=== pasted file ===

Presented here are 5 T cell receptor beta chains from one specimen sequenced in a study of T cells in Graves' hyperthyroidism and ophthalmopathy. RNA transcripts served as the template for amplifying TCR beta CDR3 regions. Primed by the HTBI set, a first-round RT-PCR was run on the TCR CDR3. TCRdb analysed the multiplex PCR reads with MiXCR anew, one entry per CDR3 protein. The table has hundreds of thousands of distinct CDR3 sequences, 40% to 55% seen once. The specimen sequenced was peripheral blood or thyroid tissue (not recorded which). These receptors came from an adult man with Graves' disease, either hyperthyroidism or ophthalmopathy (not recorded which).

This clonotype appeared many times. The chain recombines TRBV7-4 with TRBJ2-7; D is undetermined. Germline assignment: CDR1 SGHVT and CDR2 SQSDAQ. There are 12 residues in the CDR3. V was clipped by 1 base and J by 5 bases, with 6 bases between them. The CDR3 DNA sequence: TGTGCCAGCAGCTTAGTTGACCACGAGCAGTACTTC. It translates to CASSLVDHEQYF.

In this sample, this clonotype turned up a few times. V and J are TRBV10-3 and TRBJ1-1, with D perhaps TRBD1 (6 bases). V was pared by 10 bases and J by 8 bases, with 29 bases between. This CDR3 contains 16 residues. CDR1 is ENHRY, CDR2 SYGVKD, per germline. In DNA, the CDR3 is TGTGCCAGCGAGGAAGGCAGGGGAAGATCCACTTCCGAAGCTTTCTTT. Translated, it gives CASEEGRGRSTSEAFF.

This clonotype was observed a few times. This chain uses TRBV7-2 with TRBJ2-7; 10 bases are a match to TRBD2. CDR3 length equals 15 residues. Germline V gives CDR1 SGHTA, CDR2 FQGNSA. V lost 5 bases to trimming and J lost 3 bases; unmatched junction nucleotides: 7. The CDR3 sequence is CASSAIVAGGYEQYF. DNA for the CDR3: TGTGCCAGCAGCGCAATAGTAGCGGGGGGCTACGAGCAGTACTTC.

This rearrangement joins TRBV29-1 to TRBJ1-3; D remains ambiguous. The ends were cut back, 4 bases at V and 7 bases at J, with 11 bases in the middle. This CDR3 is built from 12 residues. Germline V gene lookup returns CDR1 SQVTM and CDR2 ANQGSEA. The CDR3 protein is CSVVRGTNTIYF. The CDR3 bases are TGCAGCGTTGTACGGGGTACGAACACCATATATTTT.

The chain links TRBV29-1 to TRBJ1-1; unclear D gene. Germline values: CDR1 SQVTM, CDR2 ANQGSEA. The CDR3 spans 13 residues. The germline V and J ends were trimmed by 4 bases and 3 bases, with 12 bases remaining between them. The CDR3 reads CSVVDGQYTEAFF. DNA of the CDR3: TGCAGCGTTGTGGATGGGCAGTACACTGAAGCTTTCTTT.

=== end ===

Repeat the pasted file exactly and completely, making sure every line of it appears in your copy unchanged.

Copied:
Presented here are 5 T cell receptor beta chains from one specimen sequenced in a study of T cells in Graves' hyperthyroidism and ophthalmopathy. RNA transcripts served as the template for amplifying TCR beta CDR3 regions. Primed by the HTBI set, a first-round RT-PCR was run on the TCR CDR3. TCRdb analysed the multiplex PCR reads with MiXCR anew, one entry per CDR3 protein. The table has hundreds of thousands of distinct CDR3 sequences, 40% to 55% seen once. The specimen sequenced was peripheral blood or thyroid tissue (not recorded which). These receptors came from an adult man with Graves' disease, either hyperthyroidism or ophthalmopathy (not recorded which).

This clonotype appeared many times. The chain recombines TRBV7-4 with TRBJ2-7; D is undetermined. Germline assignment: CDR1 SGHVT and CDR2 SQSDAQ. There are 12 residues in the CDR3. V was clipped by 1 base and J by 5 bases, with 6 bases between them. The CDR3 DNA sequence: TGTGCCAGCAGCTTAGTTGACCACGAGCAGTACTTC. It translates to CASSLVDHEQYF.

In this sample, this clonotype turned up a few times. V and J are TRBV10-3 and TRBJ1-1, with D perhaps TRBD1 (6 bases). V was pared by 10 bases and J by 8 bases, with 29 bases between. This CDR3 contains 16 residues. CDR1 is ENHRY, CDR2 SYGVKD, per germline. In DNA, the CDR3 is TGTGCCAGCGAGGAAGGCAGGGGAAGATCCACTTCCGAAGCTTTCTTT. Translated, it gives CASEEGRGRSTSEAFF.

This clonotype was observed a few times. This chain uses TRBV7-2 with TRBJ2-7; 10 bases are a match to TRBD2. CDR3 length equals 15 residues. Germline V gives CDR1 SGHTA, CDR2 FQGNSA. V lost 5 bases to trimming and J lost 3 bases; unmatched junction nucleotides: 7. The CDR3 sequence is CASSAIVAGGYEQYF. DNA for the CDR3: TGTGCCAGCAGCGCAATAGTAGCGGGGGGCTACGAGCAGTACTTC.

This rearrangement joins TRBV29-1 to TRBJ1-3; D remains ambiguous. The ends were cut back, 4 bases at V and 7 bases at J, with 11 bases in the middle. This CDR3 is built from 12 residues. Germline V gene lookup returns CDR1 SQVTM and CDR2 ANQGSEA. The CDR3 protein is CSVVRGTNTIYF. The CDR3 bases are TGCAGCGTTGTACGGGGTACGAACACCATATATTTT.

The chain links TRBV29-1 to TRBJ1-1; unclear D gene. Germline values: CDR1 SQVTM, CDR2 ANQGSEA. The CDR3 spans 13 residues. The germline V and J ends were trimmed by 4 bases and 3 bases, with 12 bases remaining between them. The CDR3 reads CSVVDGQYTEAFF. DNA of the CDR3: TGCAGCGTTGTGGATGGGCAGTACACTGAAGCTTTCTTT.